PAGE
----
Israeli novelist Etgar Keret plays diplomatic correspondent for a day, when he covers Prime Minister Benjamin Netanyahu’s meeting with Italian President Silvio Berlusconi in Rome. His account appears in the Israeli daily Haaretz.
Keret is on a mission, spurred on by his wife, to find out what practical steps the prime minister is taking to resolve the Israeli-Palestinian conflict. He is not encouraged by Netanyahu’s responses to his questions.
The story begins with the novelist packing his bags for Rome:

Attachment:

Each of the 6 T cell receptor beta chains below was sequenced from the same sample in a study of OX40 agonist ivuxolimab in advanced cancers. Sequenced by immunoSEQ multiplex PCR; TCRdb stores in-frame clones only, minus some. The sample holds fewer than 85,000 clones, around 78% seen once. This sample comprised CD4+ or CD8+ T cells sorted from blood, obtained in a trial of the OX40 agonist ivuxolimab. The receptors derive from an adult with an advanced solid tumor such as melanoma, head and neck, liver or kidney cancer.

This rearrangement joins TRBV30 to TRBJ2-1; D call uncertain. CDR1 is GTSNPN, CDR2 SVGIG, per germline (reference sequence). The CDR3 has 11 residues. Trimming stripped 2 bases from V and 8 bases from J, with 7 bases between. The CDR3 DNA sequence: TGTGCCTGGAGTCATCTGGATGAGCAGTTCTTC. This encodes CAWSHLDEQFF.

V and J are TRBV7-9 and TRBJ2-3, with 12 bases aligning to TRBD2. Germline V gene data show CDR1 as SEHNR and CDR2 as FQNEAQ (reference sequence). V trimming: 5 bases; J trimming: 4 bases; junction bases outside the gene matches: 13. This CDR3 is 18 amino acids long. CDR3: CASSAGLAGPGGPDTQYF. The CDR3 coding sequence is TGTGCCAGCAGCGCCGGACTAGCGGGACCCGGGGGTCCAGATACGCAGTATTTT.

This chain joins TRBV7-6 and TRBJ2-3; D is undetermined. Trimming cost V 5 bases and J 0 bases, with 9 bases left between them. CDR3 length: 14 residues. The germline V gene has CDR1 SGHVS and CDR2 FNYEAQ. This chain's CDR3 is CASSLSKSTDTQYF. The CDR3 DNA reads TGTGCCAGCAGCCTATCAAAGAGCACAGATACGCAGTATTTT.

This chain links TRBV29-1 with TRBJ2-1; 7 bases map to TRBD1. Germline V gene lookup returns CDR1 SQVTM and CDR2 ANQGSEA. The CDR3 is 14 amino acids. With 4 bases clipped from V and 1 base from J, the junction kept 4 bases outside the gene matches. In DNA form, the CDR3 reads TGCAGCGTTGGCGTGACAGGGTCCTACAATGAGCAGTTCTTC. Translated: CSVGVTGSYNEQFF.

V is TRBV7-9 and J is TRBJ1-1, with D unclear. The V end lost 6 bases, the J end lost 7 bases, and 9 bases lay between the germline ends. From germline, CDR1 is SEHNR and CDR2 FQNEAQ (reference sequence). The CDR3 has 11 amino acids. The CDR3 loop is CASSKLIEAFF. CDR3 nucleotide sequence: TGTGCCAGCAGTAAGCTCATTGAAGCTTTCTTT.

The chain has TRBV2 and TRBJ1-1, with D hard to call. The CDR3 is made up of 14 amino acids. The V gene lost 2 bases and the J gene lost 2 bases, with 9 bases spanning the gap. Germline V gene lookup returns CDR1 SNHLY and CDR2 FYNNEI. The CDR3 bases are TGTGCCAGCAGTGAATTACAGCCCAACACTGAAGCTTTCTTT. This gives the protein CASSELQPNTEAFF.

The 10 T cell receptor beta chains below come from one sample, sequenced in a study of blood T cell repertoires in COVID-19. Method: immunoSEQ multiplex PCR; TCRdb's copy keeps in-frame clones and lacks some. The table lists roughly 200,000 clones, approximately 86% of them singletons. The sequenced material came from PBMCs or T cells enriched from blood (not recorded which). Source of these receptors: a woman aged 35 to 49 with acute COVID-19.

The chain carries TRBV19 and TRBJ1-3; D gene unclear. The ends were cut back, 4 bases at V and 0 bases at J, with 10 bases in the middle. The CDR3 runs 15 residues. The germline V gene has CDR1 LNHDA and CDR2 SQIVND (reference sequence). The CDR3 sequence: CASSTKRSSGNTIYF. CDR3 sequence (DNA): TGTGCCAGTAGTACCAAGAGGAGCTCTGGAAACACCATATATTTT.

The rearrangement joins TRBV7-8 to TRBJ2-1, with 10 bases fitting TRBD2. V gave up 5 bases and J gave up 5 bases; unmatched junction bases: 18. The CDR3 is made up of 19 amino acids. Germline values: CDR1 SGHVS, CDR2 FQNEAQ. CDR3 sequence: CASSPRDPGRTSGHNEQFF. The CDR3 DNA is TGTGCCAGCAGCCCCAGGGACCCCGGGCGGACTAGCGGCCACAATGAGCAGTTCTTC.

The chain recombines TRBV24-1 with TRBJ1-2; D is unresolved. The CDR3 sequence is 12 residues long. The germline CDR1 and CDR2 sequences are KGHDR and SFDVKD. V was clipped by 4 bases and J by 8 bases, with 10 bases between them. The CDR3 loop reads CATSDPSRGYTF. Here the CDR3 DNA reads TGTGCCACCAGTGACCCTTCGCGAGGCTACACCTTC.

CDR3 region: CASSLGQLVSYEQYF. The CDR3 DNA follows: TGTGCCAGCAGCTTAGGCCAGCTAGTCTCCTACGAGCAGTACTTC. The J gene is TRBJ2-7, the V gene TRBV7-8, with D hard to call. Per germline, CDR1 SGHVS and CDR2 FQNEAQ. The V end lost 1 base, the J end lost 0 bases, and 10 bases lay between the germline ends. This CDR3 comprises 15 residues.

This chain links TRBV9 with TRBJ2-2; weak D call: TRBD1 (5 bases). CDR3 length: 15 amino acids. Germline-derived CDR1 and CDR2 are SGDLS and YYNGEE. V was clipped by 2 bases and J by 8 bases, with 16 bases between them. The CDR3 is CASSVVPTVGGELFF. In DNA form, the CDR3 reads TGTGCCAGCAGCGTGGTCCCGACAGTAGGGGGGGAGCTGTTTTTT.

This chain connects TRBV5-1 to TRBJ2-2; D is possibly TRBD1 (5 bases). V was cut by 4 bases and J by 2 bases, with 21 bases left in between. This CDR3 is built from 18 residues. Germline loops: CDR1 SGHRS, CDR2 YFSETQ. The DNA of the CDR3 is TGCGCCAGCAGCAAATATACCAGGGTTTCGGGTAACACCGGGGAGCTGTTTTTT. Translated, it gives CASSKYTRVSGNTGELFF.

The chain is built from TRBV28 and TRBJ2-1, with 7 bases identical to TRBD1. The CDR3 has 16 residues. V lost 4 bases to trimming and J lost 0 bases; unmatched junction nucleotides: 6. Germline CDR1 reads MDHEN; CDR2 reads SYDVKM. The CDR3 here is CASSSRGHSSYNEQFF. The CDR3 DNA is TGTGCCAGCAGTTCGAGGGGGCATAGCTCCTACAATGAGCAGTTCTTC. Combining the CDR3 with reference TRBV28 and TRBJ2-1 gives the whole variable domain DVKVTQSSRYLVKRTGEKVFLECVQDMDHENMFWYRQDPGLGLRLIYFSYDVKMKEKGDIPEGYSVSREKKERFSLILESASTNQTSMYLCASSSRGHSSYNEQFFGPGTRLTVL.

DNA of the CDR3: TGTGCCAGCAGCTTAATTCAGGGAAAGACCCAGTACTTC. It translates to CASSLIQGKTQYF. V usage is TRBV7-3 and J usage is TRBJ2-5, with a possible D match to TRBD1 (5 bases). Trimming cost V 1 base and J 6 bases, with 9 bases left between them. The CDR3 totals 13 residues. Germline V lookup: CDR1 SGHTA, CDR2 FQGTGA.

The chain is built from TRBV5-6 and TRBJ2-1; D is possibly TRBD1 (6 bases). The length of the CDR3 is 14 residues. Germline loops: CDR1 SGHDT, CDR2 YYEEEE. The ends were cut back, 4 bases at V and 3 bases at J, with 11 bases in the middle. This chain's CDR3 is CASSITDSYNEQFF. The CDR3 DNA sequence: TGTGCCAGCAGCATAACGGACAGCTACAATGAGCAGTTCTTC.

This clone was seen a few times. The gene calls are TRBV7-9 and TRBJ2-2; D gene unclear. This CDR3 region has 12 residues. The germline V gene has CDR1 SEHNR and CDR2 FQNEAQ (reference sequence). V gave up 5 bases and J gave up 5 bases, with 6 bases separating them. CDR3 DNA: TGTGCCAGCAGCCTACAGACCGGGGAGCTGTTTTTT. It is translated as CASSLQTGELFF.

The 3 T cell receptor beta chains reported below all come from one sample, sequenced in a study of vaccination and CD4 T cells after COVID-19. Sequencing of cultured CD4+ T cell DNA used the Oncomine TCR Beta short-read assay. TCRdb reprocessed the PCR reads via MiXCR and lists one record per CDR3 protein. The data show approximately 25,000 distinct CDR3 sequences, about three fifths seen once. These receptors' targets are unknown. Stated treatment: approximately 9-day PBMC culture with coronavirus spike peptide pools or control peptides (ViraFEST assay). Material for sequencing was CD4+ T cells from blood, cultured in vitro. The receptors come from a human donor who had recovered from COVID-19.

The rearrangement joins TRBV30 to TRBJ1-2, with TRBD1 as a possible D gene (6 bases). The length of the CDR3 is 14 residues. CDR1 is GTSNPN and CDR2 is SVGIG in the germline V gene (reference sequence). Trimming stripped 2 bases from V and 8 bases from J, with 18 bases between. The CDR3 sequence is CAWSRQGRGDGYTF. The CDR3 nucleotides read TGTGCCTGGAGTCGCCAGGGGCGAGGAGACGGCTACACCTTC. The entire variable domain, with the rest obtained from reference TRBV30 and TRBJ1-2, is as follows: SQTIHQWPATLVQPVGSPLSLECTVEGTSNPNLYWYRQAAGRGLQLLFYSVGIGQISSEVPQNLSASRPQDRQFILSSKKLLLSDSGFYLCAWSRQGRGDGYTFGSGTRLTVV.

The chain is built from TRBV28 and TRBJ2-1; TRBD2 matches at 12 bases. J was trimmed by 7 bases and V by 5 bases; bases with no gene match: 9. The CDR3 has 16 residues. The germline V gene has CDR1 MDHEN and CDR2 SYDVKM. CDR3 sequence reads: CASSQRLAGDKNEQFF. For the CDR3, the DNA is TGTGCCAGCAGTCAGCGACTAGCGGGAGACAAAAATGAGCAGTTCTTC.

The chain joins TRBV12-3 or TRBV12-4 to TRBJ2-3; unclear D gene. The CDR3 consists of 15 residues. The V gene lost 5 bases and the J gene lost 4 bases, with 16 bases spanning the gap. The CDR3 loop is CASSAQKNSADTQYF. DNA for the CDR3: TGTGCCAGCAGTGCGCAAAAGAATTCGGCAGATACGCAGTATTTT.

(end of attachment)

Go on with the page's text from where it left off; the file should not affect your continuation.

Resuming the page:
The flight to Rome leaves in the middle of the night. When I finish packing my small travel suitcase, my wife gives me a scrap of orange notepaper. It isn’t meant for me; it’s for the prime minister. It reads: “Mr. Benjamin Netanyahu, I beg you do everything in your power to bring peace, for the sake of the future of our children and yours. Thank you, Shira.”
I find this amusing, and she is offended. “What are you thinking?” I ask her. “That Bibi is like the Western Wall? That you can stick a note into a crack in him somewhere, pray a little and he’ll bring peace?”
To read the complete story, go to: Haaretz.Â (Editor’s note: Two paragraphs are repeated near the end of the story.)